Read sailing toward J/24 World title mark But win for Brady still within reach

November 05, 1992|By Peter Baker | Peter Baker,Staff Writer

Barring the unforeseen happening today or tomorrow, Ken Read of Portsmouth, R.I., appears to have a lock on the J/24 World Championship.

After four races in the six-race series, Read has finished 1-2-1-6. Oddly enough, his closest competitor at this stage of the regatta, Jim Brady of Annapolis, has finished 2-39-5-2 and stood in fifth place pending protests after yesterday's two races.

"It looks like Brady is the main competitor," Read said. "With a throw-out, he is right there. But that is no great surprise."

Skippers in this regatta are allowed to eliminate their worst race. If Brady were to eliminate his 39th-place finish on Monday, he would move into second with nine points.

The most that current second- and third-place skippers -- Dave Curtis of Marblehead, Mass., and Steve Schmidt of Portsmouth, R.I. -- could improve would be to 23 and 19 points, respectively.

But if yesterday's racing was any indication of possible calamities lurking on the Chesapeake Bay race course, the unforeseen could happen.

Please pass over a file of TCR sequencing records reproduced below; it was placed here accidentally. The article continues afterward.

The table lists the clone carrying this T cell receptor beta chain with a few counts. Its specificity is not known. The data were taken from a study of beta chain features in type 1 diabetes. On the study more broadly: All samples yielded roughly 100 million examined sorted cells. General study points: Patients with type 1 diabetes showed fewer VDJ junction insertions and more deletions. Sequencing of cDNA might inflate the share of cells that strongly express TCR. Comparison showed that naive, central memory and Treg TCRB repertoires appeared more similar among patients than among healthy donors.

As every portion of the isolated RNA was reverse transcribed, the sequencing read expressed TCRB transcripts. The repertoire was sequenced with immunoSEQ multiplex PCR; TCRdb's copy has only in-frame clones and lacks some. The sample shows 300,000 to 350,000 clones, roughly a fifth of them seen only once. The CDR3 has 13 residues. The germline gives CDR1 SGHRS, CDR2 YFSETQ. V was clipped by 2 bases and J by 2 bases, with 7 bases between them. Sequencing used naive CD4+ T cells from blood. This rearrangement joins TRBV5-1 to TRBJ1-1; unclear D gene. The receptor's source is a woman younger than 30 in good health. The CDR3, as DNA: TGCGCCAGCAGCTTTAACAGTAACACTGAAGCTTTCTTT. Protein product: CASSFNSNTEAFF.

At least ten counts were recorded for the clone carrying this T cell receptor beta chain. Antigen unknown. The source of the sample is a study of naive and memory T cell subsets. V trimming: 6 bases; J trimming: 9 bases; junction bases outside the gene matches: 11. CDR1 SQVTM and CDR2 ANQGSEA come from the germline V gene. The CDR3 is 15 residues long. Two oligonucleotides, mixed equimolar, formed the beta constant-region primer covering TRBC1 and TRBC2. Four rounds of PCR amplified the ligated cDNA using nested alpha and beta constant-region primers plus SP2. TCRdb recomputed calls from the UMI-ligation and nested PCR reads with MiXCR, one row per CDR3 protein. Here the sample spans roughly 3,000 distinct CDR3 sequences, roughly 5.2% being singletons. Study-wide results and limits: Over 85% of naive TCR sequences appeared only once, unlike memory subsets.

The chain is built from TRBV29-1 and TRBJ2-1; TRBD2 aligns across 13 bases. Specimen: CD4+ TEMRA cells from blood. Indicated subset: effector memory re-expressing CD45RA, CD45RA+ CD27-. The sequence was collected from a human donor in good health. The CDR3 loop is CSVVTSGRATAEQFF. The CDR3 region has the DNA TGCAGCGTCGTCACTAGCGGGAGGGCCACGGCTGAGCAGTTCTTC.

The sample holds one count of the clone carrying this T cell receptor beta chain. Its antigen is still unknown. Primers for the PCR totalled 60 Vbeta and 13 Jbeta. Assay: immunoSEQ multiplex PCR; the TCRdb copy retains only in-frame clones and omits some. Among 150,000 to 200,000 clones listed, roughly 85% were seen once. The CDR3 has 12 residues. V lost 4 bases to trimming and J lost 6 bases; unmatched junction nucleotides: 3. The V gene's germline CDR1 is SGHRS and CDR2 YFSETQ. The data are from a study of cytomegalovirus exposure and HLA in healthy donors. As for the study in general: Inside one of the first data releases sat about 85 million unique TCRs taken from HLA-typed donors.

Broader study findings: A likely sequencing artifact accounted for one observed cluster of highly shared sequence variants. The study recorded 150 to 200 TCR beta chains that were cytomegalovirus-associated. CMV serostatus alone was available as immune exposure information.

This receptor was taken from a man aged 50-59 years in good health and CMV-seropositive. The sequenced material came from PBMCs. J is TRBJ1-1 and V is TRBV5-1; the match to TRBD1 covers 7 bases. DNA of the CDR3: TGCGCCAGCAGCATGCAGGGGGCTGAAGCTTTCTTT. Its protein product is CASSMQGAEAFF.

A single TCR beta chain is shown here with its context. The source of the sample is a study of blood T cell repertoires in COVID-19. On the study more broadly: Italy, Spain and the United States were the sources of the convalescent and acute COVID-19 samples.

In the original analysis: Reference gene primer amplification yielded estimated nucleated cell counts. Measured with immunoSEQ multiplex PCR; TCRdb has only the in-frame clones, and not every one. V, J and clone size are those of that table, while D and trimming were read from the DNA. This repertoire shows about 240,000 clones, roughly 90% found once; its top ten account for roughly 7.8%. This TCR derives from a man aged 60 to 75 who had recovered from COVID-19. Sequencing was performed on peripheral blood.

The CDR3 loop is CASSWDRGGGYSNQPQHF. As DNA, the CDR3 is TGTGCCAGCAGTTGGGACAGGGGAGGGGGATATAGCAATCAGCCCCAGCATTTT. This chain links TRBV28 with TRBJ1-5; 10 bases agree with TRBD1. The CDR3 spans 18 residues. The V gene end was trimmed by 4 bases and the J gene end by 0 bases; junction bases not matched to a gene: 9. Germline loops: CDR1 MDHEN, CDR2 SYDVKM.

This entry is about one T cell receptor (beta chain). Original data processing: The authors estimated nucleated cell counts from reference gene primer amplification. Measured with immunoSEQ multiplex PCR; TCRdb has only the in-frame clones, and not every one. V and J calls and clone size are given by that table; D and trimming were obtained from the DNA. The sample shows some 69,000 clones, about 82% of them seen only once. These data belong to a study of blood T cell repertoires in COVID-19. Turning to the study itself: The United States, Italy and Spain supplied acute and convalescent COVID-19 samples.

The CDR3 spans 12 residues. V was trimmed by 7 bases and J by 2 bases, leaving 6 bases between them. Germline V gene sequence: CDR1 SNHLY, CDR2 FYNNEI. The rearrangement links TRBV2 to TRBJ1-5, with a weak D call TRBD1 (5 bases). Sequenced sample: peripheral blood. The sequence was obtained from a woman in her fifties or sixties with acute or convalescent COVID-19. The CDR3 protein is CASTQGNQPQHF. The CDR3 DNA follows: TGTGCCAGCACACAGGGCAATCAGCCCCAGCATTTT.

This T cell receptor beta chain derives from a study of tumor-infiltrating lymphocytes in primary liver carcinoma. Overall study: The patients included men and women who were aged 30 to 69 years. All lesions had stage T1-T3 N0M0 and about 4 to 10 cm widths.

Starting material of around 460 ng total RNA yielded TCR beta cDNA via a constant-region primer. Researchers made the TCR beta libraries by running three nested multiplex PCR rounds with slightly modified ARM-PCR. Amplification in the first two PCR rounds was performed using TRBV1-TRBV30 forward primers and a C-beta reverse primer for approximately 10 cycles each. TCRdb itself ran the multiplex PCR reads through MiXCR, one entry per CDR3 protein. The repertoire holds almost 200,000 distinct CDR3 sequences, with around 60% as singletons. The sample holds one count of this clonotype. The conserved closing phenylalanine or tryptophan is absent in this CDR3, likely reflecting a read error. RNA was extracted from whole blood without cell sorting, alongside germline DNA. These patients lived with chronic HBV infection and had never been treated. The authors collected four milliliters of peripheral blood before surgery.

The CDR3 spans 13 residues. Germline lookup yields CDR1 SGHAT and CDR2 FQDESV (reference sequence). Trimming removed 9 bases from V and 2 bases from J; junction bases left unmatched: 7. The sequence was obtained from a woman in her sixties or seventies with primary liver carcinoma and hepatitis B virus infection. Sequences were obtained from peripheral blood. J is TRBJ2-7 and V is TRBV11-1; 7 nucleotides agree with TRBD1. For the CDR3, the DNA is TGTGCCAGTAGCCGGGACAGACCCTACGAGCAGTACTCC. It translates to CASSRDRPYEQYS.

Larry Klein of San Diego finished second in the first race and then had to withdraw from the second after multiple collisions at a turning mark. John Wright of Pennsylvania had to withdraw from the regatta after being dismasted in the first race, and at some turning marks the action was more like bumper cars than sailboat racing.

"It was a lot breezier than we were expecting," said Read, who estimated winds to be from 8 knots to the mid-teens. "And two long races like that take a lot out of you, both physically and emotionally."

In the second race, Read's boat hit the weather mark and after taking a penalty turn the regatta leader found himself in his worst position of the week. "But then we got back on track to finish sixth," Read said, "and that is still a keeper."

Chris Larson of Annapolis won the second race yesterday, but was saddled with 82 points in yesterday's first race after an early start.

Baltimore Sun Articles
|
|
|
Please note the green-lined linked article text has been applied commercially without any involvement from our newsroom editors, reporters or any other editorial staff.